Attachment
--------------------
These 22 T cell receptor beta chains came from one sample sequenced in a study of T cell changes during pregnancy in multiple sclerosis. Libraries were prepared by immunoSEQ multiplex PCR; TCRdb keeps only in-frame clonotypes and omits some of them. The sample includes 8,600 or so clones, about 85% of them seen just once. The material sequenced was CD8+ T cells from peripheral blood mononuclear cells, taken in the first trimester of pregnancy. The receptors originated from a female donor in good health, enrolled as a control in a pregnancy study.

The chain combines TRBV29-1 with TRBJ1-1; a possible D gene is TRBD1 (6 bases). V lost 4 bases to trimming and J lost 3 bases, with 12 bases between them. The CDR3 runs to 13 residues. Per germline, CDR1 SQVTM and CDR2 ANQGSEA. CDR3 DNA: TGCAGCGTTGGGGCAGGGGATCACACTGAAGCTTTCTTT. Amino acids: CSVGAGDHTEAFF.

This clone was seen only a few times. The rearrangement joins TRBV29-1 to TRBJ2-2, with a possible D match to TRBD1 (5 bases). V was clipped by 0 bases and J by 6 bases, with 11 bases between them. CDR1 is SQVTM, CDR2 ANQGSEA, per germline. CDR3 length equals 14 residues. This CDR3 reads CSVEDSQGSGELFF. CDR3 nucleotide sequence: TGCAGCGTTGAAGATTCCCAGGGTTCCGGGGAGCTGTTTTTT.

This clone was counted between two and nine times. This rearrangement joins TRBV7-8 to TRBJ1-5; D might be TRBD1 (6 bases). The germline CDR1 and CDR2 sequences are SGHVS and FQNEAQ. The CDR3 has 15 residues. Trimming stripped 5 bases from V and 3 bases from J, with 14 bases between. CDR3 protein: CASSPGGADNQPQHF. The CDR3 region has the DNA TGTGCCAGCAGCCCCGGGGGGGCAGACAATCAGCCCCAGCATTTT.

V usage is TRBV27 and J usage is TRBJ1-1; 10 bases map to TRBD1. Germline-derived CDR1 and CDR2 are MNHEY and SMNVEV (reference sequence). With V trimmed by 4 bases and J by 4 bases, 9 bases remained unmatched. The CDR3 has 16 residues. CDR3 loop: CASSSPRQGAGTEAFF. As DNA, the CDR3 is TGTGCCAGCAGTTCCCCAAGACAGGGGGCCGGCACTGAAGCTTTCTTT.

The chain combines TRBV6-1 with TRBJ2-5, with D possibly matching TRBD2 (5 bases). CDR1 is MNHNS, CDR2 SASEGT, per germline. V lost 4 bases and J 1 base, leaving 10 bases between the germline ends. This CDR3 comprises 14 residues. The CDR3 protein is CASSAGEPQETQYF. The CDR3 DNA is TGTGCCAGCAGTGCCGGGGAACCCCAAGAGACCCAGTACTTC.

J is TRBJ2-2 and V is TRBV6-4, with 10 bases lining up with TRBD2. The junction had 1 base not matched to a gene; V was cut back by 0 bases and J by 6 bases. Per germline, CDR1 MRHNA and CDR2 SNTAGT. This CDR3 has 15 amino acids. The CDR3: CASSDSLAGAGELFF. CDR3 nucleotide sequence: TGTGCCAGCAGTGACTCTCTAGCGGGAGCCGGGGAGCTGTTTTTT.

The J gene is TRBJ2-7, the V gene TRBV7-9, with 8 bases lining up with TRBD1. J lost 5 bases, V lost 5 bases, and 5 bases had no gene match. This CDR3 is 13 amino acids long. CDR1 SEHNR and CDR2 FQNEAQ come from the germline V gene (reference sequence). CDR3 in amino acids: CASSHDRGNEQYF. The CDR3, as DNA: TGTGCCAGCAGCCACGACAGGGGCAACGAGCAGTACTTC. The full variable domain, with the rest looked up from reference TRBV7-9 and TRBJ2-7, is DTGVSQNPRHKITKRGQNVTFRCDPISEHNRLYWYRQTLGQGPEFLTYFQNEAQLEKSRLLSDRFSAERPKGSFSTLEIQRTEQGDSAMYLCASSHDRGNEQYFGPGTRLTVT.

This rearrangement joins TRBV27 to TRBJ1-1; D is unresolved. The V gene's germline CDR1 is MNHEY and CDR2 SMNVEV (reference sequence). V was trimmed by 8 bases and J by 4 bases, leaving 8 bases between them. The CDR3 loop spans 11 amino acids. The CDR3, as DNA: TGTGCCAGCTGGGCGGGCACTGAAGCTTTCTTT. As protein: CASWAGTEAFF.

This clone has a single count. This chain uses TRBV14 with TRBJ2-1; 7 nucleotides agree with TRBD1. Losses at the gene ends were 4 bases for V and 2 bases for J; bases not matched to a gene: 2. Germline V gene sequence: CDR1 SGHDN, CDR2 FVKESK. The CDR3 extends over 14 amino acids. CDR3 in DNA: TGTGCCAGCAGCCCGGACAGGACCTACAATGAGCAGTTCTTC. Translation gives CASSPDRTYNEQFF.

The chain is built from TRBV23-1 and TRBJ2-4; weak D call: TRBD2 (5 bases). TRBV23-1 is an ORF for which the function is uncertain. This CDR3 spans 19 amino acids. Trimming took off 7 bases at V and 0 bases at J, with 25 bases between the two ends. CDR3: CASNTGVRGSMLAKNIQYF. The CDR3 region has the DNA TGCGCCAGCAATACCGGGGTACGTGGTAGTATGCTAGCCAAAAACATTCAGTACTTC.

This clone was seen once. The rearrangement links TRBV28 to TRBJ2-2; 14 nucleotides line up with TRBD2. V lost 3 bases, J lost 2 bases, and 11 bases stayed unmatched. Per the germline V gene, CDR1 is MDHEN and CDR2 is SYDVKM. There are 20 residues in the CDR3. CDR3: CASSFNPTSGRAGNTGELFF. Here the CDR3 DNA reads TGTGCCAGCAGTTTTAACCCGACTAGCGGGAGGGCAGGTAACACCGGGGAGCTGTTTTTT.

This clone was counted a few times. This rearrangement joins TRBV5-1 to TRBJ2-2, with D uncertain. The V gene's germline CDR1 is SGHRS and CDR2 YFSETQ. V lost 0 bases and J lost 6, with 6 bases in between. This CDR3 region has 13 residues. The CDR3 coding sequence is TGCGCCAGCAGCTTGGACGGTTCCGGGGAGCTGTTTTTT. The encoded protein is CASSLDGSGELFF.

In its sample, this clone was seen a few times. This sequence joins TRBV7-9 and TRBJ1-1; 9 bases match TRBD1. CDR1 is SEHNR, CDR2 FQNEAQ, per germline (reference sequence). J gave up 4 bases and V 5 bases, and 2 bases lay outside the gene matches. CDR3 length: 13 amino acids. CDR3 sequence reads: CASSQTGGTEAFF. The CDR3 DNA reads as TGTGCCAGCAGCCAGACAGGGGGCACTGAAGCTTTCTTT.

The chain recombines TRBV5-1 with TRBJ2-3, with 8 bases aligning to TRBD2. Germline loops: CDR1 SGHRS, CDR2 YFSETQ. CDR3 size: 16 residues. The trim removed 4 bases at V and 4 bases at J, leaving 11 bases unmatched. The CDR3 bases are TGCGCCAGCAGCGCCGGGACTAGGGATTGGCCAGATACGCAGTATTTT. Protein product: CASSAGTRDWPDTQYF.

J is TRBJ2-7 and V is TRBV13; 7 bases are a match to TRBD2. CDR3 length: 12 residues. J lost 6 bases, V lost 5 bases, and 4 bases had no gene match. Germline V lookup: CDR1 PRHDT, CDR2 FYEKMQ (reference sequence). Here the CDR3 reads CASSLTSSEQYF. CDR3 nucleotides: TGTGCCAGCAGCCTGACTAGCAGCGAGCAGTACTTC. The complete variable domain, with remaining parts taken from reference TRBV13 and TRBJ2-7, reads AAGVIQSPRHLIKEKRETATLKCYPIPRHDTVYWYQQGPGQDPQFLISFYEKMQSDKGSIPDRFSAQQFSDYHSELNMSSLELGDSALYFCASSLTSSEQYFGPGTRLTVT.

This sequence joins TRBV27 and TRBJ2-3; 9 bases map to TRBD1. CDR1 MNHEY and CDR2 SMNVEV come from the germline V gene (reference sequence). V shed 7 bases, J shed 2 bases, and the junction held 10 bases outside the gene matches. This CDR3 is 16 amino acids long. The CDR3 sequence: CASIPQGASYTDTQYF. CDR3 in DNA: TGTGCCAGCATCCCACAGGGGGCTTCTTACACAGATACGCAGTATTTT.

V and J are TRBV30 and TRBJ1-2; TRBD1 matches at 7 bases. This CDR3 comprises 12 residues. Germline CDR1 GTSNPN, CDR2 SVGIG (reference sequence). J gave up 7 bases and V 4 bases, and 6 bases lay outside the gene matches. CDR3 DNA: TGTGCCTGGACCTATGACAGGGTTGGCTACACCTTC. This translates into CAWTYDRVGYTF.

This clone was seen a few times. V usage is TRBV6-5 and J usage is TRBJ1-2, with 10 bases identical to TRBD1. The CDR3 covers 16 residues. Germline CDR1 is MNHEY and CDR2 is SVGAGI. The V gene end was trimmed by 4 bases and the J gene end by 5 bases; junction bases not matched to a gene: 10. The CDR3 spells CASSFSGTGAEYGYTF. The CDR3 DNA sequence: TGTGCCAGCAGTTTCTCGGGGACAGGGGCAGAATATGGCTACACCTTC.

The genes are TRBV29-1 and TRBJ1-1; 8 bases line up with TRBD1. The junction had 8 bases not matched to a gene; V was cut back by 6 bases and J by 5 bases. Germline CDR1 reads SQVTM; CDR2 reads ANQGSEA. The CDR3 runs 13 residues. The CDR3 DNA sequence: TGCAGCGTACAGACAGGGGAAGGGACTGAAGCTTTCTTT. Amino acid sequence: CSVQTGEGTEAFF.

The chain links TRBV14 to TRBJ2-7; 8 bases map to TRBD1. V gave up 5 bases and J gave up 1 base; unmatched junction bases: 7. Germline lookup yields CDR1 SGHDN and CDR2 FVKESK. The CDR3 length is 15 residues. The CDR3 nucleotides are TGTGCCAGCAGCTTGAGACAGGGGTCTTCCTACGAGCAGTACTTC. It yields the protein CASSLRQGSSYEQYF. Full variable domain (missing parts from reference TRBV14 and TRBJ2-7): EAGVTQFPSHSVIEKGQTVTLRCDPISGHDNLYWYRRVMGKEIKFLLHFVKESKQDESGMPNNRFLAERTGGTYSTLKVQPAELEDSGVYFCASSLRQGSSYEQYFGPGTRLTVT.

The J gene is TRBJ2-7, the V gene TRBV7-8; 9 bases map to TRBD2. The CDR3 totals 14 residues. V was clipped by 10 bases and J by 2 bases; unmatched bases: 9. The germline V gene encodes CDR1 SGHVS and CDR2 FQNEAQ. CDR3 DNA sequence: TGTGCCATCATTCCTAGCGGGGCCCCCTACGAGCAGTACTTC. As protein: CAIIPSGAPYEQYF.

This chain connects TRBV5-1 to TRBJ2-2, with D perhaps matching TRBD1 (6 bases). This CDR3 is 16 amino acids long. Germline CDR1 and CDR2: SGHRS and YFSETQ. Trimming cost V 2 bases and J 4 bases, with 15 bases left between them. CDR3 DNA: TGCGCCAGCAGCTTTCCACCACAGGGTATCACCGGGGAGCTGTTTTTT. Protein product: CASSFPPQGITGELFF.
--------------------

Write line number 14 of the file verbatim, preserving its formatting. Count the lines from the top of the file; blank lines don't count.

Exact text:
In its sample, this clone was seen a few times. This sequence joins TRBV7-9 and TRBJ1-1; 9 bases match TRBD1. CDR1 is SEHNR, CDR2 FQNEAQ, per germline (reference sequence). J gave up 4 bases and V 5 bases, and 2 bases lay outside the gene matches. CDR3 length: 13 amino acids. CDR3 sequence reads: CASSQTGGTEAFF. The CDR3 DNA reads as TGTGCCAGCAGCCAGACAGGGGGCACTGAAGCTTTCTTT.